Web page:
While we're reimagining work, why not redefine kindness too? What does it mean for you? If you're unclear or coming up short, why not consider this definition:
Kindness is a commitment in thought, word, and action to leave everyone and everything better.
How can we go wrong if we start right there? By adding intention to guide our actions and decisions, we will create workplaces where people thrive and do their best-ever work. And who doesn’t want that?
That is why Kind Leaders share this definition of work: to leave everyone and everything better.
This definition of kindness is as simple as it is binary.
Anything (yes, anything) you do at work can be viewed through this lens of kindness.
Your next Town Hall meeting — how is it going to go deep and talk about the concerns and hopes that people have? Giving them the opportunity to speak up, be heard, and make a meaningful contribution?
You’re doing a deal — how can both of you walk away from the table satisfied?
You need to reorganise and a significant number of people are going to lose their jobs. However, they will have to stay on over the next six months while they work out their notice, and the business needs them to keep delivering the numbers. How do you make those six months one of the most positive experiences of their career? This, by the way, is a real example of how we are supporting an organisation and the people who work there in off-boarding, a much better way to look at it than “firing,” “making redundant,” or “laying off.”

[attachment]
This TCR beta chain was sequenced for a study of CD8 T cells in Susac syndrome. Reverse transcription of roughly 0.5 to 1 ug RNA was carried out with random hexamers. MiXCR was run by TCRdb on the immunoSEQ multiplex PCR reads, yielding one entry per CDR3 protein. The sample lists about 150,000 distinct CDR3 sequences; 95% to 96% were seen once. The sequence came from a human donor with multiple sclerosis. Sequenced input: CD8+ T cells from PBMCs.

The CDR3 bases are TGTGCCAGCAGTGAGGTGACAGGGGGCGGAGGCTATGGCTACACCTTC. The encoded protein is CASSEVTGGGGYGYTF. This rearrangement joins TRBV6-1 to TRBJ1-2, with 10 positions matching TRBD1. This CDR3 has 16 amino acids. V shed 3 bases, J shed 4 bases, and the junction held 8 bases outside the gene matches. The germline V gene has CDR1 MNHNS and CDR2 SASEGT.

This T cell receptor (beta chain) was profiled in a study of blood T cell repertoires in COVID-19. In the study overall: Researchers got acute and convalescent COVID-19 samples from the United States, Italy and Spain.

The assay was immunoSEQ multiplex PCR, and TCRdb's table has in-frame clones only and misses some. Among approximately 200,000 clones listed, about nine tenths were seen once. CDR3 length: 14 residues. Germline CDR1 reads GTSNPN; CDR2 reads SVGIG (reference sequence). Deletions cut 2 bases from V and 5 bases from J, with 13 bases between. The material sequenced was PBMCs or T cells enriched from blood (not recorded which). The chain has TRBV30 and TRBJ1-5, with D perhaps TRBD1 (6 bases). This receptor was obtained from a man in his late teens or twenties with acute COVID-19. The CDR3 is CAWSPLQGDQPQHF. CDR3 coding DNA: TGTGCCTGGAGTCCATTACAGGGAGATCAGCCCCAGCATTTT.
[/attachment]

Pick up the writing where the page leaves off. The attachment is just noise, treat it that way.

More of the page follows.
Kind Leaders at all levels are redefining work right now. Are you one of them, and if not, are you going to join them?
Kind Leaders are Self-Aware
Back in 2014, three-time Nobel Peace Prize nominee Dr. Scilla Elworthy shared that when the 75 members of Stanford Graduate School of Business’s Advisory Council were asked to recommend the most important capability for leaders to develop, their answer was nearly unanimous: Self Awareness.
A study of over 5,000 people led researcher Tasha Eurich to the conclusion that we can think of self-awareness in two ways: internal and external. Internal self-awareness is about knowing yourself, being present, and not making stuff up about what’s going on or what might happen. External self-awareness is all about empathy — about truly understanding how others see us.
Leading a more human organisation starts with self-awareness: being present with what is in one's body, feelings, mind, and in the world.
I was once in an alpha, hormonally charged meeting (something that is actually all too familiar for too many folks), and things were going pear-shaped. The conversation was getting more heated, and it looked like the meeting was going to fall apart in blame and recriminations. So, I stood up, held out my arms, palms pointing forward, and quietly said, “Stop.”
To a man (yep, no women in this BIG meeting), the Alpha Tech Bros all looked at me like I was insane.
I pressed on.
“Do we seriously think we are all going to get to a better place by bringing our egos even more firmly into this room?”
Confused looks. After all, wasn’t it their ego that helped get them into the room for the BIG meeting?